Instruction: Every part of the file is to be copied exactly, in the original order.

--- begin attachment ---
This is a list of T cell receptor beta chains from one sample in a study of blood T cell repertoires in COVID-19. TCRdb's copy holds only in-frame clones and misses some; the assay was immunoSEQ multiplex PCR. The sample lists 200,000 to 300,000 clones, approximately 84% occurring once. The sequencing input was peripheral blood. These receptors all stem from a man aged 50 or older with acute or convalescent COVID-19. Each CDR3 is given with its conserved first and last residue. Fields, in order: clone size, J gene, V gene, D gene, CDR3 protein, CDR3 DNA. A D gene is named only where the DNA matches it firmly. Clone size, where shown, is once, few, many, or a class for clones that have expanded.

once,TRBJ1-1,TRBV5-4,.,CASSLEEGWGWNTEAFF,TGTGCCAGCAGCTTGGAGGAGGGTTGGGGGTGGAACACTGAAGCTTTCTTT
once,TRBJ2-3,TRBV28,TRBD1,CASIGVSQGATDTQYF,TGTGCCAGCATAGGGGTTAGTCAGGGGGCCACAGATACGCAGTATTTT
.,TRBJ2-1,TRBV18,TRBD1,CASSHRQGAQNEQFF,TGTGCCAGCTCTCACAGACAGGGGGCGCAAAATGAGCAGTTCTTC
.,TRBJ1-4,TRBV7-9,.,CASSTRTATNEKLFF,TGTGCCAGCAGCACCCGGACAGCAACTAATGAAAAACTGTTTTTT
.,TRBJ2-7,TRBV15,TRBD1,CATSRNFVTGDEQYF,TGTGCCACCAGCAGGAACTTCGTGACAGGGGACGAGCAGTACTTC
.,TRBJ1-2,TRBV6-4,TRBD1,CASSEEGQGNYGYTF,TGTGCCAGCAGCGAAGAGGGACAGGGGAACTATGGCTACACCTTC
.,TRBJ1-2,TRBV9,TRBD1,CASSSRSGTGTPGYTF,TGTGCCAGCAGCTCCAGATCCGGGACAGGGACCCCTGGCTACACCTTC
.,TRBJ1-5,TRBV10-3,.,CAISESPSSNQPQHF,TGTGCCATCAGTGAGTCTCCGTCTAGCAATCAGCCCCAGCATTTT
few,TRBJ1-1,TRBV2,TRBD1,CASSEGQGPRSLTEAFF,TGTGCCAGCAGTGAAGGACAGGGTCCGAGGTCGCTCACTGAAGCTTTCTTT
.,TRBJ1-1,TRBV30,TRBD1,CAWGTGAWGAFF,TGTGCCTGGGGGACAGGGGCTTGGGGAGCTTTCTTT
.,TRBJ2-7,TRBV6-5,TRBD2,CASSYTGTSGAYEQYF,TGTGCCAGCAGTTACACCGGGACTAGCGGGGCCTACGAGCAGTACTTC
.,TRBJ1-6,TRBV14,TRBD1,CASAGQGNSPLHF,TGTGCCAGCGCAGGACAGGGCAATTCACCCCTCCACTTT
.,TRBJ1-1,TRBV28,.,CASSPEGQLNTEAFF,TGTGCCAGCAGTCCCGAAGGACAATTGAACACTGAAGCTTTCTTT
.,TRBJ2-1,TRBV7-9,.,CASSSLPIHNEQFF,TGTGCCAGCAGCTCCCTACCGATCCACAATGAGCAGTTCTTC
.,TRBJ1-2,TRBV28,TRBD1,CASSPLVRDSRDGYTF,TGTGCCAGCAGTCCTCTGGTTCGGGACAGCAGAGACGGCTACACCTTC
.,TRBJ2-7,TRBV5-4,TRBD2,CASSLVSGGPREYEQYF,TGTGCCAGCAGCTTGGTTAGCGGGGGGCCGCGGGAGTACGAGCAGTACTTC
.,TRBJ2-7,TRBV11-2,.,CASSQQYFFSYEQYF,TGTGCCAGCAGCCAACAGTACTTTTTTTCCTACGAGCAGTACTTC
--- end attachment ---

This is a list of T cell receptor beta chains from one sample in a study of blood T cell repertoires in COVID-19. TCRdb's copy holds only in-frame clones and misses some; the assay was immunoSEQ multiplex PCR. The sample lists 200,000 to 300,000 clones, approximately 84% occurring once. The sequencing input was peripheral blood. These receptors all stem from a man aged 50 or older with acute or convalescent COVID-19. Each CDR3 is given with its conserved first and last residue. Fields, in order: clone size, J gene, V gene, D gene, CDR3 protein, CDR3 DNA. A D gene is named only where the DNA matches it firmly. Clone size, where shown, is once, few, many, or a class for clones that have expanded.

once,TRBJ1-1,TRBV5-4,.,CASSLEEGWGWNTEAFF,TGTGCCAGCAGCTTGGAGGAGGGTTGGGGGTGGAACACTGAAGCTTTCTTT
once,TRBJ2-3,TRBV28,TRBD1,CASIGVSQGATDTQYF,TGTGCCAGCATAGGGGTTAGTCAGGGGGCCACAGATACGCAGTATTTT
.,TRBJ2-1,TRBV18,TRBD1,CASSHRQGAQNEQFF,TGTGCCAGCTCTCACAGACAGGGGGCGCAAAATGAGCAGTTCTTC
.,TRBJ1-4,TRBV7-9,.,CASSTRTATNEKLFF,TGTGCCAGCAGCACCCGGACAGCAACTAATGAAAAACTGTTTTTT
.,TRBJ2-7,TRBV15,TRBD1,CATSRNFVTGDEQYF,TGTGCCACCAGCAGGAACTTCGTGACAGGGGACGAGCAGTACTTC
.,TRBJ1-2,TRBV6-4,TRBD1,CASSEEGQGNYGYTF,TGTGCCAGCAGCGAAGAGGGACAGGGGAACTATGGCTACACCTTC
.,TRBJ1-2,TRBV9,TRBD1,CASSSRSGTGTPGYTF,TGTGCCAGCAGCTCCAGATCCGGGACAGGGACCCCTGGCTACACCTTC
.,TRBJ1-5,TRBV10-3,.,CAISESPSSNQPQHF,TGTGCCATCAGTGAGTCTCCGTCTAGCAATCAGCCCCAGCATTTT
few,TRBJ1-1,TRBV2,TRBD1,CASSEGQGPRSLTEAFF,TGTGCCAGCAGTGAAGGACAGGGTCCGAGGTCGCTCACTGAAGCTTTCTTT
.,TRBJ1-1,TRBV30,TRBD1,CAWGTGAWGAFF,TGTGCCTGGGGGACAGGGGCTTGGGGAGCTTTCTTT
.,TRBJ2-7,TRBV6-5,TRBD2,CASSYTGTSGAYEQYF,TGTGCCAGCAGTTACACCGGGACTAGCGGGGCCTACGAGCAGTACTTC
.,TRBJ1-6,TRBV14,TRBD1,CASAGQGNSPLHF,TGTGCCAGCGCAGGACAGGGCAATTCACCCCTCCACTTT
.,TRBJ1-1,TRBV28,.,CASSPEGQLNTEAFF,TGTGCCAGCAGTCCCGAAGGACAATTGAACACTGAAGCTTTCTTT
.,TRBJ2-1,TRBV7-9,.,CASSSLPIHNEQFF,TGTGCCAGCAGCTCCCTACCGATCCACAATGAGCAGTTCTTC
.,TRBJ1-2,TRBV28,TRBD1,CASSPLVRDSRDGYTF,TGTGCCAGCAGTCCTCTGGTTCGGGACAGCAGAGACGGCTACACCTTC
.,TRBJ2-7,TRBV5-4,TRBD2,CASSLVSGGPREYEQYF,TGTGCCAGCAGCTTGGTTAGCGGGGGGCCGCGGGAGTACGAGCAGTACTTC
.,TRBJ2-7,TRBV11-2,.,CASSQQYFFSYEQYF,TGTGCCAGCAGCCAACAGTACTTTTTTTCCTACGAGCAGTACTTC